Law Commission report recommends setting up of specialised courts

Law Commission of India has suggested the setting up of special morning and evening courts for dealing with traffic and police challan cases and a phased increase in the number of presiding officers of the various courts in the country, among other things, to speed up dispensation of justice in the country.

Law Commission chairman Justice Ajit Prakash Shah today submitted the commission's report, Manpower Planning in Judiciary: A Blue Print to minister of law and justice and communications and IT, Ravi Shankar Prasad.

Speaking on the occasion, Ravi Shankar Prasad said the report will guide the government in overcoming the shortage of judges in the judiciary. Efforts made by the government for filling up vacancies of judges and setting up new courts would soon lead to curbing of delays and timely delivery of justice to citizens, he said.  

He said the government has already written to Chief Justice of India for filling up the existing vacancies of High Courts and subordinate courts. The law minister assured Parliament that the government would give serious consideration to the recommendations of the commission and that it has already taken an in-principle decision to increase the number of judges by 20 per cent.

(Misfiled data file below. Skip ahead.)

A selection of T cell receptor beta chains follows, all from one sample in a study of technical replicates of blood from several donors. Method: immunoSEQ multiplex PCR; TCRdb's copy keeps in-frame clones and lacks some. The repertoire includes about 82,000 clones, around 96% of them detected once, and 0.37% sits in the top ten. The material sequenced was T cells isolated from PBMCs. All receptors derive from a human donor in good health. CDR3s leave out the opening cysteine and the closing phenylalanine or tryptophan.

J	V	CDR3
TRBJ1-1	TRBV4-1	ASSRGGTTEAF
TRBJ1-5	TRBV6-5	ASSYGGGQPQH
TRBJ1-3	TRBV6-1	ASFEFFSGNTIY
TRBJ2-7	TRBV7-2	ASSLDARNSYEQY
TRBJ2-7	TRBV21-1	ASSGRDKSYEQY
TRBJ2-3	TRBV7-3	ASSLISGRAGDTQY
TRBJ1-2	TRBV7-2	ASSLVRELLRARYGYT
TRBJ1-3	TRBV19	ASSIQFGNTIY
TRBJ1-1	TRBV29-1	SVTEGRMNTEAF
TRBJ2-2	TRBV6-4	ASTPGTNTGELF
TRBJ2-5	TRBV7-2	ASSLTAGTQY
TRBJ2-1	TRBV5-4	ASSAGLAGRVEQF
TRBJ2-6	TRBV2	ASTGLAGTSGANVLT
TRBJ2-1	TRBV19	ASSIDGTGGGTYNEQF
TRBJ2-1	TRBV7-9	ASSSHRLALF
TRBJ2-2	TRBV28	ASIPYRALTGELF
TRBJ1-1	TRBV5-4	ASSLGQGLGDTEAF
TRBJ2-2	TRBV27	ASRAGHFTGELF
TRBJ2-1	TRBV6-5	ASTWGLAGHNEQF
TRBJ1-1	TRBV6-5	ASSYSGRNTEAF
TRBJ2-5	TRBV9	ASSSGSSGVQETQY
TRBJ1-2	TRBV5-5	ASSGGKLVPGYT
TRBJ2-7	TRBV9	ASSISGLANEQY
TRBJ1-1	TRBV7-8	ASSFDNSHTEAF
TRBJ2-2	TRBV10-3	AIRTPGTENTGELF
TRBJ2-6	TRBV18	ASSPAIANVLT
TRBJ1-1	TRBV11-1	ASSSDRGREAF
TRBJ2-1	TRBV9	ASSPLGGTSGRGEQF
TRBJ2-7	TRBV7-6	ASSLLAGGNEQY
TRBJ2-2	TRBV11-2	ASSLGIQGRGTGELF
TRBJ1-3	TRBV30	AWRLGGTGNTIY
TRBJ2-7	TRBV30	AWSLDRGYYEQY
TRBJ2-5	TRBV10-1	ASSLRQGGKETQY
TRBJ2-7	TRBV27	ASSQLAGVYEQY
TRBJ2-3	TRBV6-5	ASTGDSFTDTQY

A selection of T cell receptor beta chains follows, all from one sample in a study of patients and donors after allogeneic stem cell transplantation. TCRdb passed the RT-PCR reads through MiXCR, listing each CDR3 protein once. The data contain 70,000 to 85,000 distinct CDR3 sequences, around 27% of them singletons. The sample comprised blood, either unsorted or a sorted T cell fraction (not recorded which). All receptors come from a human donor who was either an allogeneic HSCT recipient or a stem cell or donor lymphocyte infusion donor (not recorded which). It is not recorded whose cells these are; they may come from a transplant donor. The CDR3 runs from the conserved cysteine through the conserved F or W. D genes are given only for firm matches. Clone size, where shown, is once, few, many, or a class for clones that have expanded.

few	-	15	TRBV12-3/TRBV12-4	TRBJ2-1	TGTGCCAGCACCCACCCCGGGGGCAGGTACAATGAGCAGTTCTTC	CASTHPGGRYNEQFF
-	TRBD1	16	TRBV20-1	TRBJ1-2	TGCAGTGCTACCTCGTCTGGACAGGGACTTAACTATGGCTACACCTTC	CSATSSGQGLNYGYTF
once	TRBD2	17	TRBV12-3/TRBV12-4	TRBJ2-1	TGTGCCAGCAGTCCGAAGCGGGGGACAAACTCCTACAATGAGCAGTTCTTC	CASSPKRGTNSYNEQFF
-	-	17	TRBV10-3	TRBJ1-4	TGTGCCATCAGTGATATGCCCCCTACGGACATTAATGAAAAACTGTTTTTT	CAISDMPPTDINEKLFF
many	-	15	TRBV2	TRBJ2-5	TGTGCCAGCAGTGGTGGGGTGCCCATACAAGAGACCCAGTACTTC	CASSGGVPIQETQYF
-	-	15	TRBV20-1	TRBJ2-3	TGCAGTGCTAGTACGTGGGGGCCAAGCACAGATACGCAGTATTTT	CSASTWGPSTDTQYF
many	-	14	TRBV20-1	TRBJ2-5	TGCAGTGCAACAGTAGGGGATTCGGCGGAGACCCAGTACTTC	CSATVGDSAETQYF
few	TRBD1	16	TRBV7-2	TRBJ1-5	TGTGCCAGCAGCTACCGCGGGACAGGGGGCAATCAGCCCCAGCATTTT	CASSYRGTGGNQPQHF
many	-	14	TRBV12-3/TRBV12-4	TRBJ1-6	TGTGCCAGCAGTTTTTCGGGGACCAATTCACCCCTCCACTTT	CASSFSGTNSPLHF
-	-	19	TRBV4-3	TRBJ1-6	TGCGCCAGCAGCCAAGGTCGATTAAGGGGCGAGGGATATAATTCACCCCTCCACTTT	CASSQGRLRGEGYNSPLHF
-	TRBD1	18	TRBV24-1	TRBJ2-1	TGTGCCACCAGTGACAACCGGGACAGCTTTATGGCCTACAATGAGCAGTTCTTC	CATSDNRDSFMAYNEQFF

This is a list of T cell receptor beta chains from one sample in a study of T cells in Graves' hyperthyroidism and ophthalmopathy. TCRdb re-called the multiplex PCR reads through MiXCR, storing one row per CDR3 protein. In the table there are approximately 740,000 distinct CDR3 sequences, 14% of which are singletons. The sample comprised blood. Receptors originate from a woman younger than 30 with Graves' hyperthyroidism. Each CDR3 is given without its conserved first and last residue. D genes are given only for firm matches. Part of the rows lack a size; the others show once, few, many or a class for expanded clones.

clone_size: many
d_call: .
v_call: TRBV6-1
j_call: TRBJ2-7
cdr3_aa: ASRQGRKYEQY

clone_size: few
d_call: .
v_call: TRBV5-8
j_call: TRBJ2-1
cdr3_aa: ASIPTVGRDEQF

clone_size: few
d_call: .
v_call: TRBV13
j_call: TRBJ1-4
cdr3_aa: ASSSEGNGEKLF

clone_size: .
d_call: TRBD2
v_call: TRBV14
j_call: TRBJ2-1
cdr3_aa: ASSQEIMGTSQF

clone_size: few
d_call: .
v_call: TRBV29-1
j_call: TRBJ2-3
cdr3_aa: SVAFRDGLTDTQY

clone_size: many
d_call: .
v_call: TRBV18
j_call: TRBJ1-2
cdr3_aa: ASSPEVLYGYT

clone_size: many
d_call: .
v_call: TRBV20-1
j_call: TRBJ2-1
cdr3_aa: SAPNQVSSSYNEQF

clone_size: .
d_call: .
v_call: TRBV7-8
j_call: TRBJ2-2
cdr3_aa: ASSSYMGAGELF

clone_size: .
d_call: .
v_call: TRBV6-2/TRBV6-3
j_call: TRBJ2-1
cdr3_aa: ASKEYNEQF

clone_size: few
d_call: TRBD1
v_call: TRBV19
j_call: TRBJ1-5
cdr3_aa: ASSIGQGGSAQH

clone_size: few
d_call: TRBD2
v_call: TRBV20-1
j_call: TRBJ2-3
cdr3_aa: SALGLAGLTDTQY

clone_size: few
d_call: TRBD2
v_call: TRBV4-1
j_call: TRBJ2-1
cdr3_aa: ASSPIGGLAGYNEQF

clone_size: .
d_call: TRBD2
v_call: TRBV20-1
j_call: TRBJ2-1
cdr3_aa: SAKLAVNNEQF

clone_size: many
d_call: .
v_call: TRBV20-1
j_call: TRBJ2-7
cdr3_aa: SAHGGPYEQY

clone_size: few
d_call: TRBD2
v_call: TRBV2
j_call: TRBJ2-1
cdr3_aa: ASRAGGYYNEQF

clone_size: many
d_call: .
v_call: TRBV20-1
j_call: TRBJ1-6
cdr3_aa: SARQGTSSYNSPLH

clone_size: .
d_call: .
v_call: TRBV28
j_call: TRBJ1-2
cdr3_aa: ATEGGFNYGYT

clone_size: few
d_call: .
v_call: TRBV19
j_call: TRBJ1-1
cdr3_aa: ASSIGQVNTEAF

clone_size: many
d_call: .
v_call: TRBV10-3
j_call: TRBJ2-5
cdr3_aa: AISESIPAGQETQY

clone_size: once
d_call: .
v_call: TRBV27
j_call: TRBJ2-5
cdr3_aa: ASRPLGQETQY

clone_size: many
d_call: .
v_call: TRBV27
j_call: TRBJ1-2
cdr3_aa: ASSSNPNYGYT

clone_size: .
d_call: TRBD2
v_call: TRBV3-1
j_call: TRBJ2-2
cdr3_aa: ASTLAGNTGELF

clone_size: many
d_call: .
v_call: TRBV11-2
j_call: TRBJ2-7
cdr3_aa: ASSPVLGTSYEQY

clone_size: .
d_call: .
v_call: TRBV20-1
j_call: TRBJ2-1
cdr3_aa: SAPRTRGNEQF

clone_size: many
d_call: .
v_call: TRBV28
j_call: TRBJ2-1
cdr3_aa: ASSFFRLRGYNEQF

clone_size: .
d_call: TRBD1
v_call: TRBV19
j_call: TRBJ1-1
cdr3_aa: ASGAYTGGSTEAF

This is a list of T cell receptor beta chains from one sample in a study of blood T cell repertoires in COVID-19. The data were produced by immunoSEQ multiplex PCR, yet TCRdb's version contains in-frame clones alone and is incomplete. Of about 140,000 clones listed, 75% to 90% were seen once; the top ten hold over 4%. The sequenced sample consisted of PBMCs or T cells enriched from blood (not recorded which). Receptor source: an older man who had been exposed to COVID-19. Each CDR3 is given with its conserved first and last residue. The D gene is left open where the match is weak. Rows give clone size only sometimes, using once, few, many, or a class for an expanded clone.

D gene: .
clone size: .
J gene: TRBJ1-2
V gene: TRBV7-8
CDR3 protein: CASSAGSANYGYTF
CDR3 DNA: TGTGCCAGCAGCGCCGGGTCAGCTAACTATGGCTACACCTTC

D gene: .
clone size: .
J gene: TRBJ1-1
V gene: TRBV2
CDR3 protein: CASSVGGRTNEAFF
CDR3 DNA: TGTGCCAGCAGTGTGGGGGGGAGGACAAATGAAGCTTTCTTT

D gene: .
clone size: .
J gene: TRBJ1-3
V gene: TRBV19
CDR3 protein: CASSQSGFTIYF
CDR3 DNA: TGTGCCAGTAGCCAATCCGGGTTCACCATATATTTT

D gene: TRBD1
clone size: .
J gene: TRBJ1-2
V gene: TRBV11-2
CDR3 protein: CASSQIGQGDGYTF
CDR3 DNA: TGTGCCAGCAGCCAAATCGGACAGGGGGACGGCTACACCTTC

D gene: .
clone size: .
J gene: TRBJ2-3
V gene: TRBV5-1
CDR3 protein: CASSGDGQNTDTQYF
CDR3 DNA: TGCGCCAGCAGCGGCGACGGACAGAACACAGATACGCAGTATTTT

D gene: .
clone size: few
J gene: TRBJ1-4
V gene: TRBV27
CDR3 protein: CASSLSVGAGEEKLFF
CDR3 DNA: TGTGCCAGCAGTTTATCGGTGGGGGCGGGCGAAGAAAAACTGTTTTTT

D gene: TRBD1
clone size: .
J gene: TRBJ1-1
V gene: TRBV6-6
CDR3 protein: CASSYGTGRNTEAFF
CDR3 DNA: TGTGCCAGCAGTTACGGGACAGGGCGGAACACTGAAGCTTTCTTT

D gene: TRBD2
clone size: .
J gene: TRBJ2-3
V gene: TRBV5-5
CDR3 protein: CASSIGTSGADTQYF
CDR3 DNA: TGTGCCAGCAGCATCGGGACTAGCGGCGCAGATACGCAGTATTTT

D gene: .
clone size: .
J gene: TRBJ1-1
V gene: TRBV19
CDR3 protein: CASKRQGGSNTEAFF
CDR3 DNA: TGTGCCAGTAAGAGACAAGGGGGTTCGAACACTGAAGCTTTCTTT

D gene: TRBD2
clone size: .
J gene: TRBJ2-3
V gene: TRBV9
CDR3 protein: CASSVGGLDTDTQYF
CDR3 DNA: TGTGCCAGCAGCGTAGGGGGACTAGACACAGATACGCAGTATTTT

Six states, including Madhya Pradesh, Himachal Pradesh, Delhi, Jharkhand, Odisha and Punjab, have already acceded to this request, he added.

Speaking on the occasion, Law Commission chairman Justice Ajit Prakash Shah said the commission has tried to use scientific formula to the extent possible to estimate the number of judges needed in the country.

Some of the highlights of the conclusions and recommendations include:

  • Recruitment of new judges should focus, as a matter of priority, on the number of judges required to break even and to dispose of the backlog, in a 3-year time frame;
  • Age of retirement of subordinate judges be raised to 62;
  • Special morning and evening courts be set up for dealing with traffic / police challan cases, which constitute 38.7 per cent of the institutions and 37.4 per cent of all pending cases in the last three years before the subordinate judicial services;
  • Recent law graduates may be appointed for short durations, eg, three years, to preside over these special traffic courts;
  • Adequate provisions to be made for staff and infrastructure required for the working of additional courts; and
  • High courts to be directed to evolve uniform data collection and data management methods in order to ensure transparency and to facilitate data based policy prescriptions for the judicial system.

Creation of additional courts is one amongst various measures required to ensure timely justice and facilitate access to justice.

The commission said that apart from increasing judge strength, many other measures have to be undertaken for reducing delays, including the application of good judicial management practices such as putting into place timeliness and performance benchmarks.